Our Favourite Alternatives to Google Reader

Google Reader is sadly shutting down, but that doesn't mean you have to miss out on updates from your favourite feeds and online reads. There are plenty of other readers out there, some even allow you to import your settings straight from Google Reader to prevent you from having to trawl through the internet all over again and rebuild your personalised feed. So before Google puts its Reader to sleep for good on the 1st July 2013, be sure to find your alternative. Here are some of our favourite readers:


The name is a little deceiving, but it does not seem to have hindered the momentum that this social site has managed to pick up. It isn’t just a straight forward RSS reader, and that’s one of the things that drew us to it. It’s more of a social network aggregator, bringing together everything of interest from all social networking sites in addition to RSS feeds. It allows you to share posts about what you care about, as well as choosing what social influencers and subject fields you want to see posts from in your feed, and which social media/RSS feeds you want to see these posts from. Simple, and just what is wanted from a reader/social aggregator.  


Forums and social sites have been going mad with people asking advice on what to switch to now that Google Reader has announced its departure, and a name that frequently seems to be appearing as a popular alternative is Feedly. Like Rebelmouse, Feedly offers the option of content sharing on linked social networks and the personalised feeds from these social networks and RSS feeds, but with added customisable layout options and apps/extensions for a multitude of browsers and devices. These options make it a winner for anyone who often accesses their reader on multiple devices, and although customisable layout might not seem important in a reader, it is actually a useful option to have and once you have tried it you are likely to never go back!


If you are looking for something extremely simple to switch to and with many similarities to the soon to be extinct Google Reader, then NewsBlur is for you. It does have some worthwhile extra features including a “blurblog” creation option, which is a custom blog of content you enjoy and want to share with others. There is however a limit to the amount free users can get out of NewsBlur, with a cap of just 10 news stories viewable at one time. Unlimited usage is available with a premium account for around £20 per year. If you are a heavy user and want the extra features it is worth the upgrade for the small fee.

The Old Reader 

This alternative was actually built for the specific purpose of replacing Google Reader when it is finally shut down and therefore is built to be as close to Google Reader as possible.  Even some of the same keyboard shortcuts can be used with The Old Reader, and there are similar functions including allowing you to follow users and subscribe to user feeds. The one downside for the moment is the lack of mobile/tablet apps for this reader, but we are sure they will be in the pipeline in the near future, and for the time being if you want something almost identical to Google Reader, this is the alternative for you.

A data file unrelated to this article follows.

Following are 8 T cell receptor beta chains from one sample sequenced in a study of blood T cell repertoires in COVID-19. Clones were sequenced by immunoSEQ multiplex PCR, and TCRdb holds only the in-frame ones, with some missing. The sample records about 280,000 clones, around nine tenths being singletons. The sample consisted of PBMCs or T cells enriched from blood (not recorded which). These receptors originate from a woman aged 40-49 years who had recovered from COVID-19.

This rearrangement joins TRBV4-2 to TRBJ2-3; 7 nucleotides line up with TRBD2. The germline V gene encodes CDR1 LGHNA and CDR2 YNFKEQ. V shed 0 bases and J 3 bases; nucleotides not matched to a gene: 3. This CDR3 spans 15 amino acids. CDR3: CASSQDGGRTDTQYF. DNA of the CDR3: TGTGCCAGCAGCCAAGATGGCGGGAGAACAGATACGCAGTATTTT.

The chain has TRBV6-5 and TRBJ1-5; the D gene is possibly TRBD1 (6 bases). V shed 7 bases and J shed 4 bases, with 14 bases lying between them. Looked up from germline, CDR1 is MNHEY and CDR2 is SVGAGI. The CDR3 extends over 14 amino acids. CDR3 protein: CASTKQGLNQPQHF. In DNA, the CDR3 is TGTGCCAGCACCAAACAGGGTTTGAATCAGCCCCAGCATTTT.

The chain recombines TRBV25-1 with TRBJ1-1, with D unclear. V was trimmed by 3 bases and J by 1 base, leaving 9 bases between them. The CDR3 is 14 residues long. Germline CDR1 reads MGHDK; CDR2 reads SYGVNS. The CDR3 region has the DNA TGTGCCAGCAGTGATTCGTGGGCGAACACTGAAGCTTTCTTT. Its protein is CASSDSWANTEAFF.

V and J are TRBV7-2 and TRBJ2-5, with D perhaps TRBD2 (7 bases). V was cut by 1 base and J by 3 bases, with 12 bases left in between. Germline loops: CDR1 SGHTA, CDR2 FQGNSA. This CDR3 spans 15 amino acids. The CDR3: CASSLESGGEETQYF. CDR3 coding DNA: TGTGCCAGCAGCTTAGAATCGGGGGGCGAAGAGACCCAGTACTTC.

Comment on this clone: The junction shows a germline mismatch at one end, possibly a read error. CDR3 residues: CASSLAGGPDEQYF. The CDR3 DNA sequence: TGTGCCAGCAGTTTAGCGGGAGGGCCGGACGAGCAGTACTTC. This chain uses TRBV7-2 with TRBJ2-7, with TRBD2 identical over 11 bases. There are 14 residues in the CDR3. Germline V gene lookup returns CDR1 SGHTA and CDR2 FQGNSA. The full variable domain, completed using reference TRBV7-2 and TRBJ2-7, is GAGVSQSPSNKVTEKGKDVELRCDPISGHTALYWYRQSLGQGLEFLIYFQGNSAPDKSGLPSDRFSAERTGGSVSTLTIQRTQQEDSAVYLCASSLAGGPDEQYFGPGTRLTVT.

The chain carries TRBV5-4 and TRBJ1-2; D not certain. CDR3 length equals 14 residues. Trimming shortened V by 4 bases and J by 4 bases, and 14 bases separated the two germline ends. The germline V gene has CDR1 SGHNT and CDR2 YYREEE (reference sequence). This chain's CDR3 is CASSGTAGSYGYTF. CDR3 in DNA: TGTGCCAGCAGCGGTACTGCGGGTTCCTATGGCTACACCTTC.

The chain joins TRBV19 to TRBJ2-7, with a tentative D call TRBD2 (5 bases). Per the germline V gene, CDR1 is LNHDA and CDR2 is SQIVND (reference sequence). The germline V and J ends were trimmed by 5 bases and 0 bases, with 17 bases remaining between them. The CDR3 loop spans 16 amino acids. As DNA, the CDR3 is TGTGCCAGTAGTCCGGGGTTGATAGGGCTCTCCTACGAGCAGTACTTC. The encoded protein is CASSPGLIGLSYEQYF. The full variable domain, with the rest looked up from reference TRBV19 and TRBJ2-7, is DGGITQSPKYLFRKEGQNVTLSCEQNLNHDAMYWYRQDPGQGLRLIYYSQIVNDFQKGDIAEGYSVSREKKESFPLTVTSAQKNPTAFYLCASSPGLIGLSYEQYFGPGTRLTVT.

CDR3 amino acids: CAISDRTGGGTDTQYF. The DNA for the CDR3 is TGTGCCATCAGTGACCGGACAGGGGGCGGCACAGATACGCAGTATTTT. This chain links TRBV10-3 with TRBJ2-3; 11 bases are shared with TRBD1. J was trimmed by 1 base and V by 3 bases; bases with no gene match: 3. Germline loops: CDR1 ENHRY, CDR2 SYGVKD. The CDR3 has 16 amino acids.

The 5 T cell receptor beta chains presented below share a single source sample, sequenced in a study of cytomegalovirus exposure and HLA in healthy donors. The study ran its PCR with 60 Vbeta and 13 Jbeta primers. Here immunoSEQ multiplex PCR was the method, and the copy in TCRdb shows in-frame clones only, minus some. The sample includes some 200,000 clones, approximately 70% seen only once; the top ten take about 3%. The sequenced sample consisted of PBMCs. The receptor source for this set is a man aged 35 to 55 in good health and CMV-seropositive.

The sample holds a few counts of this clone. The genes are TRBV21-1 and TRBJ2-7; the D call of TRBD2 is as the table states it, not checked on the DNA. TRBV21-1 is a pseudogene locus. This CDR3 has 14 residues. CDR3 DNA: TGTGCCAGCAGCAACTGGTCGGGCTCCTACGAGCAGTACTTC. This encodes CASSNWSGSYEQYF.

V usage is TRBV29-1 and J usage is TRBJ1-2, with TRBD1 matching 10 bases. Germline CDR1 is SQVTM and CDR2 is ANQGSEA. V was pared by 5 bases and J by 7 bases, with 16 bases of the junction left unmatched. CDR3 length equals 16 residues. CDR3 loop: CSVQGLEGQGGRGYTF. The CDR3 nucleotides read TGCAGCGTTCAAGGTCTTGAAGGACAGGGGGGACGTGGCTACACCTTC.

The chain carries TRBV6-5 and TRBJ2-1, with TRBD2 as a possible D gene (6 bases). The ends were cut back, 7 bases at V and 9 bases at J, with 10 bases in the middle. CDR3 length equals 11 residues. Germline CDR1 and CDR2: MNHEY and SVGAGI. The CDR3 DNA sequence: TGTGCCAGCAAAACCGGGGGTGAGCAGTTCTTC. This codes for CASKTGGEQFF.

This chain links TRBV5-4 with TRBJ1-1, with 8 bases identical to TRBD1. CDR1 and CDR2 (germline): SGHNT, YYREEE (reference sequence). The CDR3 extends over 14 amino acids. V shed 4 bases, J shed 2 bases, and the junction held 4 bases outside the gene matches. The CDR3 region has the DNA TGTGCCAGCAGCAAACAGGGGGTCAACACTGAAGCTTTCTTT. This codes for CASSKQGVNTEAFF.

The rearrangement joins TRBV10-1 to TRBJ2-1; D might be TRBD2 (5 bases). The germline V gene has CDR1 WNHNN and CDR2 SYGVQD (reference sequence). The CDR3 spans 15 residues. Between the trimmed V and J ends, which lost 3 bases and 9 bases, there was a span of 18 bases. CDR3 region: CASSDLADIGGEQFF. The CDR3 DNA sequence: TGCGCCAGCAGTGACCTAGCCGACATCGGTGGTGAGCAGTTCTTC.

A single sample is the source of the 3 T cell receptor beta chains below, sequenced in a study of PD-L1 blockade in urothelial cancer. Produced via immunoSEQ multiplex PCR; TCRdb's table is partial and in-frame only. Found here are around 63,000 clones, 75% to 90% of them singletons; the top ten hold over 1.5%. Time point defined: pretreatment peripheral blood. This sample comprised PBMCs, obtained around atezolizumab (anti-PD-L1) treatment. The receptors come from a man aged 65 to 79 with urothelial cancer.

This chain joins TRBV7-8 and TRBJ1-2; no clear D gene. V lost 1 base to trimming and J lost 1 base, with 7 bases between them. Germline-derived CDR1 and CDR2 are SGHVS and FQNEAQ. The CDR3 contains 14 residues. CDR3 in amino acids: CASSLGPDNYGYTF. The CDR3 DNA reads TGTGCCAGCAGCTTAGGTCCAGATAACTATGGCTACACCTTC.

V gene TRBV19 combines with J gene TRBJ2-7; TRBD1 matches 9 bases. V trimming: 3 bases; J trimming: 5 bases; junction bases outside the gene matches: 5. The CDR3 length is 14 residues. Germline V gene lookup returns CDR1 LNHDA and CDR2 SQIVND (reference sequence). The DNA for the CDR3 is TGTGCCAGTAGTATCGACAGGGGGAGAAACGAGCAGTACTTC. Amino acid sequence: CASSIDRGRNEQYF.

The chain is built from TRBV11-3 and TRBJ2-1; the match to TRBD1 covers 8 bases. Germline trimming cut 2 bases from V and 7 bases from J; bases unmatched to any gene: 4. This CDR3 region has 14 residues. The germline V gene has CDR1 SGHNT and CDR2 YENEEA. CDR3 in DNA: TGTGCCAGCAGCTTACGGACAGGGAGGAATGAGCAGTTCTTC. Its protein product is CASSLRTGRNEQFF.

Formerly known as BlogRoll, MochaRoll is most attractive for its display and user friendly experience. The way it lays out your feed is attractive, with images from content taking centre stage, and the layout being similar to Pinterest, only for news and blogs. It is a great option for anyone wanting something simple and wanting to import their feeds straight from Google Reader.


If you are a Mac user and a fan of the Twitter feed layout, then Leaf is definitely an option for you. Be warned that it is not at all similar to Google Reader, so if you enjoyed that format then Leaf may take some getting used to, but if you are open to change and like Twitter then it’s definitely worth taking a closer look at.


If you are a business user looking for a reader that offers more professional functions than Google Reader, then NetVibes is ideal for you. Depending on whether you opt for the free or premium service, you can have access to data tracking and brand monitoring functions as well as all the typical options of a reader, all set out in a clean, simple and businesslike format.


Not strictly readers, but Twitter as a micro-blogging site and Google+ as a social sharing site should not be overlooked when it comes to keeping up with your favourite online influencers and interesting topical content. Making use of the hashtags and keyword search functions you can easily narrow down your feed on these social sites and keep up to date with the goings on of your preferred topic areas. 

If you like this story, do share and tweet me @annmariehanlon, and share with me your own thoughts on alternatives to Google Reader!

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